You can make a good case for Ernest Hemingway having left a profound mark on hardboiled crime fiction.
Graduate students and crime fiction aficionados have murdered trees arguing whether Hemingway influenced Dashiell Hammett or whether inspiration ran the other direction.
Raymond Chandler incorporated Hemingway in his fiction, wrote an astonishingly inept parody of Hemingway prose and staunchly defended Hem’s much-pilloried novel Across the River and Into the Trees.
Hem’s near brushes with composing crime fiction aside (“The Killers,” that opening Tommy gun salvo in To Have and Have Not and his aborted crime novel Jimmy Breen — dropped in favor of A Farewell to Arms), Hemingway was a frequent crime fiction and thriller reader.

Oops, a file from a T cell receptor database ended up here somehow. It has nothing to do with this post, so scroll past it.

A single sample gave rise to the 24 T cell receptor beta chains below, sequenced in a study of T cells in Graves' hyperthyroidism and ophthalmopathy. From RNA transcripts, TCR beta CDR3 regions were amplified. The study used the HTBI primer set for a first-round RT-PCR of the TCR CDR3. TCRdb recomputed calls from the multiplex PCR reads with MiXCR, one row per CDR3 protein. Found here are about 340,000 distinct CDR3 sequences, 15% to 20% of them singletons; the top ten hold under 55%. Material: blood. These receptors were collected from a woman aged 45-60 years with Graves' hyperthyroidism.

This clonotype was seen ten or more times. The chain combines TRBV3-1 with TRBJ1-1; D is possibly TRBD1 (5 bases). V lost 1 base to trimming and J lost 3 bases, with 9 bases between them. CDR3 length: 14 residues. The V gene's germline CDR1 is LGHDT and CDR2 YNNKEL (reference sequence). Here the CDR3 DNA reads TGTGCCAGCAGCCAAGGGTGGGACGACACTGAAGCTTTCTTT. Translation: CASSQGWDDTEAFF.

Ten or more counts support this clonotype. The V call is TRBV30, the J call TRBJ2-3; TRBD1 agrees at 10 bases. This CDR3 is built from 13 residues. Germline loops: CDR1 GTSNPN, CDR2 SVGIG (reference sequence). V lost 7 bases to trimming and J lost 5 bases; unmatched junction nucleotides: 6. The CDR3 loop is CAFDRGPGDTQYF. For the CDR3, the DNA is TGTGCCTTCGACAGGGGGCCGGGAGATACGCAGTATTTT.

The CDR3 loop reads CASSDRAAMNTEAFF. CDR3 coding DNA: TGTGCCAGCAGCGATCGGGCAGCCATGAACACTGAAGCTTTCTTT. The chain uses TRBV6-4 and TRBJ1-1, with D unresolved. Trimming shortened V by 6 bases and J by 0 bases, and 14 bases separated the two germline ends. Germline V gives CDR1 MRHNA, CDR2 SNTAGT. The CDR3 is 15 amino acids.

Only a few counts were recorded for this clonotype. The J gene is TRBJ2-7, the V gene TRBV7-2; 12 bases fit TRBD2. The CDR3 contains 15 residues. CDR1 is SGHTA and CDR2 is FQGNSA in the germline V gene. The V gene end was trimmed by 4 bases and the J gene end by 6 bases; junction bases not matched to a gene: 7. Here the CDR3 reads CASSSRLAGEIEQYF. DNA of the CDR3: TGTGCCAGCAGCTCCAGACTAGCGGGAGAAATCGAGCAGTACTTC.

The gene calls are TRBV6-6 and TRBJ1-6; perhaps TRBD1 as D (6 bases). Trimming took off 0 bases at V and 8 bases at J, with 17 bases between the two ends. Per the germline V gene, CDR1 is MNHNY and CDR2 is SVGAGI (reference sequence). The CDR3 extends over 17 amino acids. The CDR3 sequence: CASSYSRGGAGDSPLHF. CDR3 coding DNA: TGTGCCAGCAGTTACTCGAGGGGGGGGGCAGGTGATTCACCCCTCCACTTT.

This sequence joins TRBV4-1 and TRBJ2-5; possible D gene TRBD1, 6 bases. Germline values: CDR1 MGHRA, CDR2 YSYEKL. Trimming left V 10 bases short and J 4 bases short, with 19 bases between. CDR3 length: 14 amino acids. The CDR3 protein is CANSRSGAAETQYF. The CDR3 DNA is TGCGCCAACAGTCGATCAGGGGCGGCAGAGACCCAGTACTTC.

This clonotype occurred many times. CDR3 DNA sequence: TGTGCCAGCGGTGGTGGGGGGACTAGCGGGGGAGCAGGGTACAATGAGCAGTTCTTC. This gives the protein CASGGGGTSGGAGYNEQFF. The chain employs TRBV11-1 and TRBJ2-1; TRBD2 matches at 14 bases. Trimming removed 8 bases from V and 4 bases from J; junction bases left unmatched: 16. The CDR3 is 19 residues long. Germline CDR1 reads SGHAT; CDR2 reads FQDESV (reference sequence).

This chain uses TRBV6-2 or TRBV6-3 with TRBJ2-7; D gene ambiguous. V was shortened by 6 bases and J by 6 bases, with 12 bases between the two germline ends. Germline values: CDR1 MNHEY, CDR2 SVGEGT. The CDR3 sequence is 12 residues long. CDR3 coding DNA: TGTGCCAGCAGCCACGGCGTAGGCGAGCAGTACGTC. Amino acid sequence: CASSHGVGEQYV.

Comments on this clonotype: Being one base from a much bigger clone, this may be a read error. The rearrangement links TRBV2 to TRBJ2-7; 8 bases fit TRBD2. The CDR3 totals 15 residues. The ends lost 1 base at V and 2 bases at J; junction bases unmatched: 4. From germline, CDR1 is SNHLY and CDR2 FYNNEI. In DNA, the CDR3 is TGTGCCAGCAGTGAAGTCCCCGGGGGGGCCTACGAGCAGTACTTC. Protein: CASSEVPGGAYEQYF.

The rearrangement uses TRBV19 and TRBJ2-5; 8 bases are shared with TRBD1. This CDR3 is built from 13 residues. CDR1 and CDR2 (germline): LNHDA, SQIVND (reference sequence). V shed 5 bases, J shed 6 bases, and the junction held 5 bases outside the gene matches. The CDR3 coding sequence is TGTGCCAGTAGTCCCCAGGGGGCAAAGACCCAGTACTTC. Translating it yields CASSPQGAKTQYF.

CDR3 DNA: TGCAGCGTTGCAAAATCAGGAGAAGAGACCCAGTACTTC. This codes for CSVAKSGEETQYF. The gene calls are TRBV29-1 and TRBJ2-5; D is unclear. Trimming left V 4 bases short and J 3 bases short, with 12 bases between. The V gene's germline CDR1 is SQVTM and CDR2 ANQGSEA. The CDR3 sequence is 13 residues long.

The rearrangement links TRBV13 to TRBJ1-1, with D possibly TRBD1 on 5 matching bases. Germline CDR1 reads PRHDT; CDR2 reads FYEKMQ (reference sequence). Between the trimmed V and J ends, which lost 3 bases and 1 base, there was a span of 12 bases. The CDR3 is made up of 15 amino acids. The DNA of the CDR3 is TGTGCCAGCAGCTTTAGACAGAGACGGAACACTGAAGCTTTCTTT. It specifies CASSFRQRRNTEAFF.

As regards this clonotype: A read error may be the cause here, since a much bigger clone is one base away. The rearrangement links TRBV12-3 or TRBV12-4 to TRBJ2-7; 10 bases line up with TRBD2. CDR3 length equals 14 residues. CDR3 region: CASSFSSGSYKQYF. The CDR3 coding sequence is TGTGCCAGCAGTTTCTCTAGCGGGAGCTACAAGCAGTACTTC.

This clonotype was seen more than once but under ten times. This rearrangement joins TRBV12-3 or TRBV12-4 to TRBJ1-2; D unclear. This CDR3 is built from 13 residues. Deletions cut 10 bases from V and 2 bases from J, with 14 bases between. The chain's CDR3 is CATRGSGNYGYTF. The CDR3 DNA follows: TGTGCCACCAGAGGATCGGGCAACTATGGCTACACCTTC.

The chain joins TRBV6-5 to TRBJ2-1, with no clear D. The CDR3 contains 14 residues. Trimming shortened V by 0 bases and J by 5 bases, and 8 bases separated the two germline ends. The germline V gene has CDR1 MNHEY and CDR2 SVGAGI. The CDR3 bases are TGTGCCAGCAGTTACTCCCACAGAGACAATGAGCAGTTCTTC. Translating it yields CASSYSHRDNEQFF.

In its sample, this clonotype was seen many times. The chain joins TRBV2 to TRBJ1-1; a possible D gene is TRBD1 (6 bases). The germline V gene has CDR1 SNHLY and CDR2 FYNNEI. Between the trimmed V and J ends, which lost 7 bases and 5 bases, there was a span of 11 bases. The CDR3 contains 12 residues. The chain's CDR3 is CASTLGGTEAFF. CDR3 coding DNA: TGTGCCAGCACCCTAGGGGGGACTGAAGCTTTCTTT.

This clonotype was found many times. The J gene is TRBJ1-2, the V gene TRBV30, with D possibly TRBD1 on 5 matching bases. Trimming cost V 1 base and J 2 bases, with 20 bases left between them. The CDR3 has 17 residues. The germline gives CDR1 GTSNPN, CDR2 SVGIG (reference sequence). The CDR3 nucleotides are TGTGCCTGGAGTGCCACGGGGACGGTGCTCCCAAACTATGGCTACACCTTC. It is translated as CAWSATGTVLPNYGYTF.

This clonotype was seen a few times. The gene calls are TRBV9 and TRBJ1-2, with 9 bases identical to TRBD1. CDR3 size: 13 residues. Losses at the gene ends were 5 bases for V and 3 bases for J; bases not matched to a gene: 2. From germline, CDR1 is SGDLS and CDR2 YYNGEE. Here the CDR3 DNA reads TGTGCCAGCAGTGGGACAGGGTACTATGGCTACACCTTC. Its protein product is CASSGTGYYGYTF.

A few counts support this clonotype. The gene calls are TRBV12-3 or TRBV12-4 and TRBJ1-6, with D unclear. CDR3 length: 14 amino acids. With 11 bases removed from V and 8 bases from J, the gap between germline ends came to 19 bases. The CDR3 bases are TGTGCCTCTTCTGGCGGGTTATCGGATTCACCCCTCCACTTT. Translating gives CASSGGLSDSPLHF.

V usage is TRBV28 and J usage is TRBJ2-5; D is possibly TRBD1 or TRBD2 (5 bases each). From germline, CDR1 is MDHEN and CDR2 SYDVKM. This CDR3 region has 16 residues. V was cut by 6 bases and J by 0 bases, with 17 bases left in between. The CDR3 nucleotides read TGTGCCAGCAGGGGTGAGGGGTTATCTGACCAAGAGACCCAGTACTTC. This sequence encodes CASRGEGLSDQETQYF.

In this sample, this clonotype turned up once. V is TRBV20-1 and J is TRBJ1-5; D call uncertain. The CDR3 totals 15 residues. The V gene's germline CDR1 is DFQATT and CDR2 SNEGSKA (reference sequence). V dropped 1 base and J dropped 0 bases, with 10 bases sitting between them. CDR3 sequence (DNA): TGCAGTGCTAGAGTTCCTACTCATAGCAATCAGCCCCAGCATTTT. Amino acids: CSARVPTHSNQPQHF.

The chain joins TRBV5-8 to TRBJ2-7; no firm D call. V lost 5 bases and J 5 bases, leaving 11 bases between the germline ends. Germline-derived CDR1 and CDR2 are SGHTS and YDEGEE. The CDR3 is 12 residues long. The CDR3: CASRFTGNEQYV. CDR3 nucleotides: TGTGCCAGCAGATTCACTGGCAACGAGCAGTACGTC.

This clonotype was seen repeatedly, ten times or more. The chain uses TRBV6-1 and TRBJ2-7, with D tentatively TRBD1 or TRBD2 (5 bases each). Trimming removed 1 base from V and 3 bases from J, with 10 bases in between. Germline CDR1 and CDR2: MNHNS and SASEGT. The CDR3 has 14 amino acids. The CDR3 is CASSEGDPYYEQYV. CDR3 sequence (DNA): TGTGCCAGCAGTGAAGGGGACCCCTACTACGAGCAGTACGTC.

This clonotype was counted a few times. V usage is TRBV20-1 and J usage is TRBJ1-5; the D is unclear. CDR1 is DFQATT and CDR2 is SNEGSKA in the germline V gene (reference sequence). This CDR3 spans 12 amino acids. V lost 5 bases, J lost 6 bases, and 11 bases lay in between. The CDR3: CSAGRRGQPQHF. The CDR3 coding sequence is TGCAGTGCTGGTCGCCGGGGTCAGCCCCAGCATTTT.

In A Moveable Feast, he writes of Gertrude Stein giving him a copy of Lowndes’ Jack the Ripper novel The Lodger, sending Hem off on a Lowndes reading tear. Later, he moved on to Simenon, and letters and book requests sent his editor indicate Hemingway also sampled Chandler, Hammett and Ian Fleming.
In the Cuba portion of Toros & Torsos, I allude to a woman’s mutilated torso that was found not far from Hem’s Cuban home, the Finca Vigia. This is not an invention on my part: the murder is remarked on in several Hemingway biographies.
Presumably unsolved, the mutilation murder was variously ascribed to a deranged spouse or boyfriend, the Cleveland Torso Slayer, some other serial killer or some bizarre rite associated with a secretive religious cult peculiar to Cuba.
Whatever the truth behind the grisly murder, it clearly made a very strong impression on Ernest Hemingway as he writes about it in an eerie passage that survives in his posthumously published novel Islands in the Stream.
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